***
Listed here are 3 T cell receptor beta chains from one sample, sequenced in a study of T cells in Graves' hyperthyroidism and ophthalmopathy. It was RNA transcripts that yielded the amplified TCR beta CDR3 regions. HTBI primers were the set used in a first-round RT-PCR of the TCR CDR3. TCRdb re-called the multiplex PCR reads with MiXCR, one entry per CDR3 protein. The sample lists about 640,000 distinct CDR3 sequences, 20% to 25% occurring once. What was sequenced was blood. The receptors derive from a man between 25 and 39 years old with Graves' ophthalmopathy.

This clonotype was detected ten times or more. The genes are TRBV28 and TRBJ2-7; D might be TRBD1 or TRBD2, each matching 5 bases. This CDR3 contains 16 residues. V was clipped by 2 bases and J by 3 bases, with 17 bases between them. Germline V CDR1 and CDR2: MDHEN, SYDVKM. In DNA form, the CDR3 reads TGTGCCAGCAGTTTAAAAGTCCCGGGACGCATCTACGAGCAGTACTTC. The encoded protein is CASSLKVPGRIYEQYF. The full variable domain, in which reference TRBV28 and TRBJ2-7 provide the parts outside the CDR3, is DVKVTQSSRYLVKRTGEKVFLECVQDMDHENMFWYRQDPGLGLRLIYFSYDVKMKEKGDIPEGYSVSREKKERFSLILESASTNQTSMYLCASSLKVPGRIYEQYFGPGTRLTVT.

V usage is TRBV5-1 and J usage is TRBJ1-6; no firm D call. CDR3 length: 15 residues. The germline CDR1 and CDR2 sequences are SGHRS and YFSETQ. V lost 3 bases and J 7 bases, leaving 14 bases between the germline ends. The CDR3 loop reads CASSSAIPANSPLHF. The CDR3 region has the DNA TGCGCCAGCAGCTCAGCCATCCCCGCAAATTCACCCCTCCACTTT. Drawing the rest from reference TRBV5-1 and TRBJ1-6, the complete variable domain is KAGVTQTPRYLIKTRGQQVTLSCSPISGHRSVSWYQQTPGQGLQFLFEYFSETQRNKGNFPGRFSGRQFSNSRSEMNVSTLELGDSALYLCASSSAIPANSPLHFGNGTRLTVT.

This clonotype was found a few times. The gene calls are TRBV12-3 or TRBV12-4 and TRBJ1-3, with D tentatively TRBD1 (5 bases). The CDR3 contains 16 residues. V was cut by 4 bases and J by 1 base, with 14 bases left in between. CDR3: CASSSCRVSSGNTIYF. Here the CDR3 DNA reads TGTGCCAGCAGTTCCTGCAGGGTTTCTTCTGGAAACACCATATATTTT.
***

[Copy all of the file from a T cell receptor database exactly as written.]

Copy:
Listed here are 3 T cell receptor beta chains from one sample, sequenced in a study of T cells in Graves' hyperthyroidism and ophthalmopathy. It was RNA transcripts that yielded the amplified TCR beta CDR3 regions. HTBI primers were the set used in a first-round RT-PCR of the TCR CDR3. TCRdb re-called the multiplex PCR reads with MiXCR, one entry per CDR3 protein. The sample lists about 640,000 distinct CDR3 sequences, 20% to 25% occurring once. What was sequenced was blood. The receptors derive from a man between 25 and 39 years old with Graves' ophthalmopathy.

This clonotype was detected ten times or more. The genes are TRBV28 and TRBJ2-7; D might be TRBD1 or TRBD2, each matching 5 bases. This CDR3 contains 16 residues. V was clipped by 2 bases and J by 3 bases, with 17 bases between them. Germline V CDR1 and CDR2: MDHEN, SYDVKM. In DNA form, the CDR3 reads TGTGCCAGCAGTTTAAAAGTCCCGGGACGCATCTACGAGCAGTACTTC. The encoded protein is CASSLKVPGRIYEQYF. The full variable domain, in which reference TRBV28 and TRBJ2-7 provide the parts outside the CDR3, is DVKVTQSSRYLVKRTGEKVFLECVQDMDHENMFWYRQDPGLGLRLIYFSYDVKMKEKGDIPEGYSVSREKKERFSLILESASTNQTSMYLCASSLKVPGRIYEQYFGPGTRLTVT.

V usage is TRBV5-1 and J usage is TRBJ1-6; no firm D call. CDR3 length: 15 residues. The germline CDR1 and CDR2 sequences are SGHRS and YFSETQ. V lost 3 bases and J 7 bases, leaving 14 bases between the germline ends. The CDR3 loop reads CASSSAIPANSPLHF. The CDR3 region has the DNA TGCGCCAGCAGCTCAGCCATCCCCGCAAATTCACCCCTCCACTTT. Drawing the rest from reference TRBV5-1 and TRBJ1-6, the complete variable domain is KAGVTQTPRYLIKTRGQQVTLSCSPISGHRSVSWYQQTPGQGLQFLFEYFSETQRNKGNFPGRFSGRQFSNSRSEMNVSTLELGDSALYLCASSSAIPANSPLHFGNGTRLTVT.

This clonotype was found a few times. The gene calls are TRBV12-3 or TRBV12-4 and TRBJ1-3, with D tentatively TRBD1 (5 bases). The CDR3 contains 16 residues. V was cut by 4 bases and J by 1 base, with 14 bases left in between. CDR3: CASSSCRVSSGNTIYF. Here the CDR3 DNA reads TGTGCCAGCAGTTCCTGCAGGGTTTCTTCTGGAAACACCATATATTTT.